The Piano Bar at Le Pavillion

While Weboy and the M.A.S. lament their lack of a/c in the stifling humidity and heat of New England, the exact same weather in New Orleans feels balmy and lovely to me, a woman whose toes turn purple at the slightest provocation of chill.  Indeed, I loathe the air conditioning that plagues me throughout the summer.  If I had my way, Weboy, the M.A.S. and I would all be chilling at the rooftop pool here at Le Pavillion.

The rooftop pool at Le Pavillion

Instead, at the moment, I’m nursing a nearly empty Baileys on the rocks in the piano bar.  Probably the most annoying aspect of this rather chez-crumbling-historic hotel is the showtunes in the elevator (no joke: Cats, Phantom of the Opera, others I know but can’t recall after four cocktails tonight), although the high-end service (employee-gentlemen rushing to press the elevator button for you as if you couldn’t possibly manage) and cable (OMG – Daily Show! I never have the pleasure) is certainly appealing. 

The best moment in the bar tonight is the blond behind the piano with the fur wrap laid across it

 Le Pavillion Pianistcoming out for a break, and cornering the vacationing-NY-Jewish-couple-with-son-Jonah-and-adopted-Chinese-daughter-Milan (sp??) to grill them about why they’re here and broadly comparing their experience to her local six children all within several years of one another.  The adult NY’ers had little idea what to do with this information, though responded rather warmly in contrast to their excessively blase children.  Apparently they no longer live in the city and come to NOLA quite frequently.  From there the conversation devolved into the gratuitous thanking of the tourist family for their regional spending, and then the entertainment once more reverted to the 80s soundtrack of the digital music channel playing while the pianist was on break.  I kid you not, “I’ll be Loving You Forever” by New Kids, not to mention Bobby Brown and Jody Watley hits.  This musical nostalgia is a consistent theme I love about New Orleans.

And our pianist concludes a Dan Fogelberg cover and moves on to Carole King as I type.  Meanwhile, Redstar seriously considers a refill of the Baileys.

Unintentionally in honor of my new cousin, tonight I ate at chef John Besh’s latest joint, Luke. 

Luke, New Orleans

Tasty crab, but better, a fun conversation with Ashley, the bartender.  I was hunched over a glass of white wine and genius historian Alice O’Connor’s Poverty Knowledge, furtively and energetically making notes in this hip little journal TK gave me titled “What I Read”, so Ashley verbally surmised that I was “working on something.”  When I mentioned planning, I got my usual somewhat-random-association of earlier patrons who worked for a company that takes 3d photos to use for “planning” and stuff.  I immediately turned the tables of inquiry on her career in the high end food industry (thanks for giving me some insight, Nikki!) and we chatted amiably while I ate.  Our only real glitch was at the end of the meal when she told me her brother lives in Boston, on/near MLK blvd/st, close to “the stadium” and the “waterfront.”  I told her in Boston that wasn’t possible, that she was more likely describing the Bronx (even though MLK in NY is in Harlem).  My recapping later to the M.A.S. confirmed that MLK is in Roxbury, and it’s likely a born-and-raised (white) New Orleanian who’s somehow found himself living in Roxbury, MA could easily equate his address with proximity to Fenway and the ocean.  Boston is teeny-tiny.  Of course, symbolically, and according to neighborhood boundaries, his address is impossible.  I unintentionally chagrined Ashley, but perhaps the joke is actually on parochial old me.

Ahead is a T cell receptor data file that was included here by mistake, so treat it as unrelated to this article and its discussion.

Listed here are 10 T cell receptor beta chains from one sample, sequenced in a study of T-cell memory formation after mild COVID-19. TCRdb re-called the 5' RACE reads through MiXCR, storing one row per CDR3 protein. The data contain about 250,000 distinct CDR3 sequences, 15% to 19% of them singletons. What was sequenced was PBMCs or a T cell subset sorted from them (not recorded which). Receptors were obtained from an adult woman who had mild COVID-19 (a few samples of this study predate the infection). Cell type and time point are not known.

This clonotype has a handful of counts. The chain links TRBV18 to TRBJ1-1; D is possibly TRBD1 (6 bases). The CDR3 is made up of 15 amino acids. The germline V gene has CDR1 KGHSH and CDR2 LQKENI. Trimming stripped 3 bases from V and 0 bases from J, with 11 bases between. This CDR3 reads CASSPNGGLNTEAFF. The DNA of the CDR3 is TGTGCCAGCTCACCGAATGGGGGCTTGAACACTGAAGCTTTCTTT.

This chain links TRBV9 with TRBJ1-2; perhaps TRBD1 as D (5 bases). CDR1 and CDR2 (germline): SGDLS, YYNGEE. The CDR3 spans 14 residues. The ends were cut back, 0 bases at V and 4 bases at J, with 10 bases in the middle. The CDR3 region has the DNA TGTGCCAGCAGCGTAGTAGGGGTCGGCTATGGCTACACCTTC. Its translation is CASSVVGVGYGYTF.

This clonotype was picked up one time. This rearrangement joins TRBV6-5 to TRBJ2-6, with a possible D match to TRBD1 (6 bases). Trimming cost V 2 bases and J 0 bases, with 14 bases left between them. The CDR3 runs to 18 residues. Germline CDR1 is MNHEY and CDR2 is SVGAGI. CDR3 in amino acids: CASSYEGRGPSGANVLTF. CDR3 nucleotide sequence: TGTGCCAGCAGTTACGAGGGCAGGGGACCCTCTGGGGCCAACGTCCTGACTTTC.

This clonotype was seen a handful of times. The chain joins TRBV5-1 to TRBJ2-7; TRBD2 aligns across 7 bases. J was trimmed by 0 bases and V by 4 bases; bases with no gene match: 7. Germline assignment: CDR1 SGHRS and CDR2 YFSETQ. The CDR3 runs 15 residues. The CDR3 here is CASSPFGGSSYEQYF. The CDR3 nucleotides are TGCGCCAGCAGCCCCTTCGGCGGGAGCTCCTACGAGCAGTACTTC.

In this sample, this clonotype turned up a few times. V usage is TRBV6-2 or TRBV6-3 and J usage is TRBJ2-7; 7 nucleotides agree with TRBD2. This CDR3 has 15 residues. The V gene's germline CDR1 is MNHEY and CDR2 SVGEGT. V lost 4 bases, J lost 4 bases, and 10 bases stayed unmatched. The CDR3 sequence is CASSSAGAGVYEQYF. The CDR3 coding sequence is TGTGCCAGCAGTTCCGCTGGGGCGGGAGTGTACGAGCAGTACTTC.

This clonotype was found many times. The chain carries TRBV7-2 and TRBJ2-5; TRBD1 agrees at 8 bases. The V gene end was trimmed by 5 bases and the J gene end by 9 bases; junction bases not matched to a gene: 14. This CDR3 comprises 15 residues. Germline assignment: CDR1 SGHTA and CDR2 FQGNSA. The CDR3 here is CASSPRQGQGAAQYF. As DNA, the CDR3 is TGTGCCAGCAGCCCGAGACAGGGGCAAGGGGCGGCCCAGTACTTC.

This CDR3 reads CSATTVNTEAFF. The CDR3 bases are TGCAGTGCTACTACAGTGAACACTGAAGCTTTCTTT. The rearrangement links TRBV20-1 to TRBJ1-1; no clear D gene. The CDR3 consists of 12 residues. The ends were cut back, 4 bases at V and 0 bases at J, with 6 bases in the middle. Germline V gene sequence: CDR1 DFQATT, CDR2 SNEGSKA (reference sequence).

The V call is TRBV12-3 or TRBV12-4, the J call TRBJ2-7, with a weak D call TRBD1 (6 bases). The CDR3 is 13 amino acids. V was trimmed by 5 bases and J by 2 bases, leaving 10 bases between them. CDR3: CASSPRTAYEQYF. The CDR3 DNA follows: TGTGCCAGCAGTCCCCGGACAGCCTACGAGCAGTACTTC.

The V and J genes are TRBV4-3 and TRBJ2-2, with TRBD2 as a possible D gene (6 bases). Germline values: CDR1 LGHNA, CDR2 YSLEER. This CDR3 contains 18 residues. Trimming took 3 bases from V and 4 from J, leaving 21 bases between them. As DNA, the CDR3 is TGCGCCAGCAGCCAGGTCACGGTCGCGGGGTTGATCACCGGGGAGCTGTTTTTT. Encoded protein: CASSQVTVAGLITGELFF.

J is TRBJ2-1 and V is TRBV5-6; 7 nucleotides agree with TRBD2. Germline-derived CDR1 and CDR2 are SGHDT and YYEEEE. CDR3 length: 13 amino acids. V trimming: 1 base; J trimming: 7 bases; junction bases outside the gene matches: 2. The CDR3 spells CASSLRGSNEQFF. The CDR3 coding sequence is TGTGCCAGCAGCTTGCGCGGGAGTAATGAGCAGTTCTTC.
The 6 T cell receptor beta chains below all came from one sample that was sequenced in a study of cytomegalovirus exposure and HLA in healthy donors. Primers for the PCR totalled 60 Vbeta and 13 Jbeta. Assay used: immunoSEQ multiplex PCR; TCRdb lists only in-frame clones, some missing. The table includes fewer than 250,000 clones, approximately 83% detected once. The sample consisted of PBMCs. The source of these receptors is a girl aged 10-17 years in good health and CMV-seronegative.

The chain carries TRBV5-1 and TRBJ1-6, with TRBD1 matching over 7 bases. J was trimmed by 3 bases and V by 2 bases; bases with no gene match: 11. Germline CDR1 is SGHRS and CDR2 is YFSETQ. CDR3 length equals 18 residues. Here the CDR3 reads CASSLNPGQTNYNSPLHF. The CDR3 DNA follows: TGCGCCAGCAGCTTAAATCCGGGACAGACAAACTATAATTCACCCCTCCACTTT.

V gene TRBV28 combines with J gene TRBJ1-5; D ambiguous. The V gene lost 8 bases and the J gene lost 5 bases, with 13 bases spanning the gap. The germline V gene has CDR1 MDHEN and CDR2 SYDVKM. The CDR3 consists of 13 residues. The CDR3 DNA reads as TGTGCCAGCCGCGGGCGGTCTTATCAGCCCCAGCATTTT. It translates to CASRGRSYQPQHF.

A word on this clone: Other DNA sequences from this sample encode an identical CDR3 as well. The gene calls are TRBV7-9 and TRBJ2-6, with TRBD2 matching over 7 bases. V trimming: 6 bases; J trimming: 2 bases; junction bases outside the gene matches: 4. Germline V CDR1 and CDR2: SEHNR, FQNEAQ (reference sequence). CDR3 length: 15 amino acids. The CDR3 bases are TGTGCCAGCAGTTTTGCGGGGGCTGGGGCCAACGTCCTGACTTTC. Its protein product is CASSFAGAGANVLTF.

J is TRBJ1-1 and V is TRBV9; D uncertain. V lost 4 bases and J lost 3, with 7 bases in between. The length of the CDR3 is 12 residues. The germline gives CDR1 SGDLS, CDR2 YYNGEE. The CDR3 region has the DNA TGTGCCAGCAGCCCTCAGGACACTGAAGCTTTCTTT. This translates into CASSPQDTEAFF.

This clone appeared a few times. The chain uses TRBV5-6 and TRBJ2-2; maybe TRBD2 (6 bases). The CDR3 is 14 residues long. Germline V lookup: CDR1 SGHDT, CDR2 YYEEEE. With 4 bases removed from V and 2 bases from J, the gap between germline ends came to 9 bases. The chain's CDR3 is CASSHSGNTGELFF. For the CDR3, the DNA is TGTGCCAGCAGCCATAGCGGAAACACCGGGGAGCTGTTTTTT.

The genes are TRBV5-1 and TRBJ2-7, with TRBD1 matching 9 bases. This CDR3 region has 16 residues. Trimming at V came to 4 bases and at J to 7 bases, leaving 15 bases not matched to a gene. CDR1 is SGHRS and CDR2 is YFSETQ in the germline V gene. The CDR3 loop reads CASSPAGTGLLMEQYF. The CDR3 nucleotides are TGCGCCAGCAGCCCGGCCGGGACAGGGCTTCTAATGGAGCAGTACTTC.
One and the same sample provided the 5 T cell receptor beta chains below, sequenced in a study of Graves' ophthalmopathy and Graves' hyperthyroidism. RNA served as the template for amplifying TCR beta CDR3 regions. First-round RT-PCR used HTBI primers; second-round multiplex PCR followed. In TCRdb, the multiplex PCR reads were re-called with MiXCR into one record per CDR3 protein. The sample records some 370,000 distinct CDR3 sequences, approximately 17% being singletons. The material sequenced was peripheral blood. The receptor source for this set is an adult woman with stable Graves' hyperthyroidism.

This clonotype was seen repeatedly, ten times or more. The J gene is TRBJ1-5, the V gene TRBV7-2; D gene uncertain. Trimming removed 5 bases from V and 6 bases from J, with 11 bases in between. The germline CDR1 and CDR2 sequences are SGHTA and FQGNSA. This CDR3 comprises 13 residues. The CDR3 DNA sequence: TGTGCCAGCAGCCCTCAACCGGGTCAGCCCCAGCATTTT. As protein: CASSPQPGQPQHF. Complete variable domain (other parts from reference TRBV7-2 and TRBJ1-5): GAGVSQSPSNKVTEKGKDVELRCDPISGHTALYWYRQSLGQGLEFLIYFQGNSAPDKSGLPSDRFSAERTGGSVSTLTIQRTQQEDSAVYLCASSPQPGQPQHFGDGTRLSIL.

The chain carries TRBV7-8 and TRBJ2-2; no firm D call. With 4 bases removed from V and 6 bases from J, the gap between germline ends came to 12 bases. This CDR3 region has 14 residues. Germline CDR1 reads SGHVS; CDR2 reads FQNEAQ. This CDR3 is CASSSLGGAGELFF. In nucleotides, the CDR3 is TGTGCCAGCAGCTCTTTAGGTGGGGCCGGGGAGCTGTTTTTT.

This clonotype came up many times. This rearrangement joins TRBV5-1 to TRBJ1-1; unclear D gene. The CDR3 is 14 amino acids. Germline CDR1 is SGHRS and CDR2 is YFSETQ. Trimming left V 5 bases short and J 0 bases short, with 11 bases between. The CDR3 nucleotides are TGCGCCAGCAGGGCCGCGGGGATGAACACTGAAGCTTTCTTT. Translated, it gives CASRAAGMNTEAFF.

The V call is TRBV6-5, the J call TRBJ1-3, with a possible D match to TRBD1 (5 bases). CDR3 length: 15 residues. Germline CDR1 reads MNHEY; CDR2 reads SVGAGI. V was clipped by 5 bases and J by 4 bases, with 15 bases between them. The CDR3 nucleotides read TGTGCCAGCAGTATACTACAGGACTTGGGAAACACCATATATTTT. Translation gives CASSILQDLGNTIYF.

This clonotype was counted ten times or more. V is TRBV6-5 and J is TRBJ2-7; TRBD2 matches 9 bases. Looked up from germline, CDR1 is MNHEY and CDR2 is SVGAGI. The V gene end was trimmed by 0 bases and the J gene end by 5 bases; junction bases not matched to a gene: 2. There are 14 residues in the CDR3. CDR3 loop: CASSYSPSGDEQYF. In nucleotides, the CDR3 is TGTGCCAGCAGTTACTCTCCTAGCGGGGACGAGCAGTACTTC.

Staying in such a service-oriented hotel in a block of the Central Business District within walking distance of a multitude of New Orleans neighborhoods (biz, warehouse/hipster/loft living, and FQ), I feel a bit more like a tourist than usual in the midst of my usual familiarity with the city.  I also feel safe here, which is an unusual and satisfying change.  I’m pretty sure I hate the French Quarter. I’ve been taking some camera photos but nothing I feel like throwing up here at the moment.  I have some deeper thoughts re: recovery and participation, but I’d prefer not to do them the garbled injustice of three white wines and a Baileys.  In the interim, I’ve added a new category here at the RP on planning and development, and it’s a collection of some of my best writing on the reality down here. 

Enjoy, even if you can’t be privvy to the Bread, John Lennon and Kansas covers that might stimulate your own thinking on Gulf Coast recovery. 

Here, at least, is a picture of some excellent locally-grown long beans that I ate last night.  TASTY:

Local long beans


1 Response to “The Piano Bar at Le Pavillion”

  1. June 28, 2007 at 5:28 pm

    I’m not sure it’s exactly the same weather – I wasn’t there in dead summer, but when I was, I’d say their southern-ness made things way more balmy than here: the heat here is just stifling. As for the whole expeience of piano bar and dining… I am there with you, and oddly, not in a jealous way: you just got me thinking about how much I enjoyed my dining experiences. I’d love to try Luke, too.

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